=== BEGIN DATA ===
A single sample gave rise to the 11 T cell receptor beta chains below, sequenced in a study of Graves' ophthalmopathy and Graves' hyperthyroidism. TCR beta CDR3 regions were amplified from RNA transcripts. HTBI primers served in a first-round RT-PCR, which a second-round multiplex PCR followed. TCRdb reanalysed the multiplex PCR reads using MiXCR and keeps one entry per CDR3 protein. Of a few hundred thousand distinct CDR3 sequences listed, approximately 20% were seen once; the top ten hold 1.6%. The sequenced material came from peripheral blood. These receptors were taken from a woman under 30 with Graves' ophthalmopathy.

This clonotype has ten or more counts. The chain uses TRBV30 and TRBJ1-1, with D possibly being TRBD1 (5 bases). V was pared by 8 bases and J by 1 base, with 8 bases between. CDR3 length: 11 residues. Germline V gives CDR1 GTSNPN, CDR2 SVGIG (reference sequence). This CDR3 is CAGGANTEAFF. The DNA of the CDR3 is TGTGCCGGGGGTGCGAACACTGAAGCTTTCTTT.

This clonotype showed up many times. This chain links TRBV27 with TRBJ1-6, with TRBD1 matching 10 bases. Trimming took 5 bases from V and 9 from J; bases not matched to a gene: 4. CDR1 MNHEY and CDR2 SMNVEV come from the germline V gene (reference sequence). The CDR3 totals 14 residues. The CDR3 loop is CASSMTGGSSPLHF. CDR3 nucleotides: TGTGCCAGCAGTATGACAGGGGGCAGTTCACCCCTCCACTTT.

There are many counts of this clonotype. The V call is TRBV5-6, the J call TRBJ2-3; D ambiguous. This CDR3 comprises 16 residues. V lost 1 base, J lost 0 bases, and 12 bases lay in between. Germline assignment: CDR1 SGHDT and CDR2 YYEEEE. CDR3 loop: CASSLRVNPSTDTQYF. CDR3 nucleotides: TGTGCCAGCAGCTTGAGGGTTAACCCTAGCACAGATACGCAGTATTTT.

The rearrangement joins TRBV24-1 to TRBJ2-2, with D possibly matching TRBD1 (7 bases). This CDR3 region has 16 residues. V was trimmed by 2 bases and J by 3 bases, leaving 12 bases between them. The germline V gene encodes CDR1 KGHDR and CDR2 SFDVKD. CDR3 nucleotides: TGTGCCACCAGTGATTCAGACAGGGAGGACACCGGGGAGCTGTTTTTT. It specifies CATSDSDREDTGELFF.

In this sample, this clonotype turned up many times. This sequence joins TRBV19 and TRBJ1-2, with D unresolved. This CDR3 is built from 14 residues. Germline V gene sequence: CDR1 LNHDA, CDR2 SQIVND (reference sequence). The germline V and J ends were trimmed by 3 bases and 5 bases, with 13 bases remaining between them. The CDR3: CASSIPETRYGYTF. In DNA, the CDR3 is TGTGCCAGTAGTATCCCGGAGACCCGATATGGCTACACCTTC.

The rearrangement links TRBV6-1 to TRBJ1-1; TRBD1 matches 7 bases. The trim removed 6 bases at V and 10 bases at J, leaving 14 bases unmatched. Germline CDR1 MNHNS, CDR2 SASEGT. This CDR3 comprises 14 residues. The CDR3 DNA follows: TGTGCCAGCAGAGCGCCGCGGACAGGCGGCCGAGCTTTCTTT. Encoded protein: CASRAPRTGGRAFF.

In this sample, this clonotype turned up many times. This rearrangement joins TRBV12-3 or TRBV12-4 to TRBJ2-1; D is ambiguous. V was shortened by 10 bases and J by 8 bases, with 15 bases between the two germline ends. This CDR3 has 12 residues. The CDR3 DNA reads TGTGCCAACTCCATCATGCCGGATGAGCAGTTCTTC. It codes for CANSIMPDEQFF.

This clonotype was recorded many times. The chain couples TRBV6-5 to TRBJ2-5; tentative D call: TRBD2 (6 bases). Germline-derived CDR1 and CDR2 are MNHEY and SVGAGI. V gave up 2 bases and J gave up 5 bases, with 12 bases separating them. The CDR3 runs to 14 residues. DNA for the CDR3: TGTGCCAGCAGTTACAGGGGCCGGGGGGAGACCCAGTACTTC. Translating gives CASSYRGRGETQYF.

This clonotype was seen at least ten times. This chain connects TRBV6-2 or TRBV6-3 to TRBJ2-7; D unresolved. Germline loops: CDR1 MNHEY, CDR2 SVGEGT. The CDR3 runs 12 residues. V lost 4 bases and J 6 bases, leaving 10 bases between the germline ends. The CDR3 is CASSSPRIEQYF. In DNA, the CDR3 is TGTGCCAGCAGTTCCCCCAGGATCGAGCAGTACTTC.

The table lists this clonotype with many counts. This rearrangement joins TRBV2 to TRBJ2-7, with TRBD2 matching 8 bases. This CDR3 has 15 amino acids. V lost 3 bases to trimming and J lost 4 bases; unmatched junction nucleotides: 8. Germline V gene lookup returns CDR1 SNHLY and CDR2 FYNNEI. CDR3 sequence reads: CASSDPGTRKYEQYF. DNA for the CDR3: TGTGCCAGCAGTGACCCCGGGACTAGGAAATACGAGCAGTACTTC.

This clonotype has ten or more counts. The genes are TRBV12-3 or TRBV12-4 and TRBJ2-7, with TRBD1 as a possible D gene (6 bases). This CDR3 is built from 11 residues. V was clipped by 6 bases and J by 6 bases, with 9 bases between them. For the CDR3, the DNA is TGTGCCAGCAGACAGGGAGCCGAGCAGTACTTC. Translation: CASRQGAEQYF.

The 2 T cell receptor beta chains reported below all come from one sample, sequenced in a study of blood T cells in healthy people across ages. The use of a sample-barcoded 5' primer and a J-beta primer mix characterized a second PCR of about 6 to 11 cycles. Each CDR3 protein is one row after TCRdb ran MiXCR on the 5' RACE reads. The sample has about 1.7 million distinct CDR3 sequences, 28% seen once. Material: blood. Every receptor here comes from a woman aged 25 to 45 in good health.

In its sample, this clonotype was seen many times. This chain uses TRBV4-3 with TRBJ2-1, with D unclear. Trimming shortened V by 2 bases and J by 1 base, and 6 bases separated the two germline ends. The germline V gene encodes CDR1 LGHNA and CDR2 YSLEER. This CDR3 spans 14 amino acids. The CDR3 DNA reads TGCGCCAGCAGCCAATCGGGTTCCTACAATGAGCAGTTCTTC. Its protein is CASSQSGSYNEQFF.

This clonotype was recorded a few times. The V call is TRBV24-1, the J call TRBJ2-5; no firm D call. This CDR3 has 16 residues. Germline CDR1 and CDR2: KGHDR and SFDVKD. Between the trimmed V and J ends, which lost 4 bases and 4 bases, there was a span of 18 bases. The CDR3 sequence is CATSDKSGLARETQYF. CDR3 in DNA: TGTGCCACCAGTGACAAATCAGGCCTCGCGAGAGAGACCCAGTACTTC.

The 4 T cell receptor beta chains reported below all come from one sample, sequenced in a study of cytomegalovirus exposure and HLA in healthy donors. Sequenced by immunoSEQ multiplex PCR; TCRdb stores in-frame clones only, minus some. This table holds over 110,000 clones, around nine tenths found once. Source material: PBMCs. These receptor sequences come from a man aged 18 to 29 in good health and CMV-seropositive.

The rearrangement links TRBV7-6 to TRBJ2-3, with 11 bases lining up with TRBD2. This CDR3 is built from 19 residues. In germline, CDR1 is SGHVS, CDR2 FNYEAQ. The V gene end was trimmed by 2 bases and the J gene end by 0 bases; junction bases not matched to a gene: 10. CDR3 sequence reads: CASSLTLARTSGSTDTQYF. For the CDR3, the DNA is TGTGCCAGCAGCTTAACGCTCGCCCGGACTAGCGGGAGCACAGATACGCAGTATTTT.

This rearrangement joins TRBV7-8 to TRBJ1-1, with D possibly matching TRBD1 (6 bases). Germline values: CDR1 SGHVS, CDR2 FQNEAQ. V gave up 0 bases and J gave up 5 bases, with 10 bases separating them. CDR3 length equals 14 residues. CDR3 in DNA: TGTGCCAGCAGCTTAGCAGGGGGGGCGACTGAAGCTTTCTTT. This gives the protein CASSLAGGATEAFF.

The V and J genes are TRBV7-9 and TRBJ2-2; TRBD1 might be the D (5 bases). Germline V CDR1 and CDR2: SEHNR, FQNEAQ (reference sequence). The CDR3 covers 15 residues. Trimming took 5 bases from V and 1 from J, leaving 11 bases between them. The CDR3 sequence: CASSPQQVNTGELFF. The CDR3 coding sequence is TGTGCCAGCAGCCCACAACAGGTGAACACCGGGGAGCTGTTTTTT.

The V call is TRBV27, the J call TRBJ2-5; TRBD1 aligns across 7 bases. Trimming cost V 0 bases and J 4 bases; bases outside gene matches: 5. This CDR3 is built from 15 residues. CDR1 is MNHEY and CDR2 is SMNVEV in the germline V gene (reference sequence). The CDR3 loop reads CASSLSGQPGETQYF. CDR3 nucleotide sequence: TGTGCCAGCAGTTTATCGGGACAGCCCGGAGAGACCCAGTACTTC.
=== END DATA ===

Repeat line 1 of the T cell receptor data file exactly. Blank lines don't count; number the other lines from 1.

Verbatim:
A single sample gave rise to the 11 T cell receptor beta chains below, sequenced in a study of Graves' ophthalmopathy and Graves' hyperthyroidism. TCR beta CDR3 regions were amplified from RNA transcripts. HTBI primers served in a first-round RT-PCR, which a second-round multiplex PCR followed. TCRdb reanalysed the multiplex PCR reads using MiXCR and keeps one entry per CDR3 protein. Of a few hundred thousand distinct CDR3 sequences listed, approximately 20% were seen once; the top ten hold 1.6%. The sequenced material came from peripheral blood. These receptors were taken from a woman under 30 with Graves' ophthalmopathy.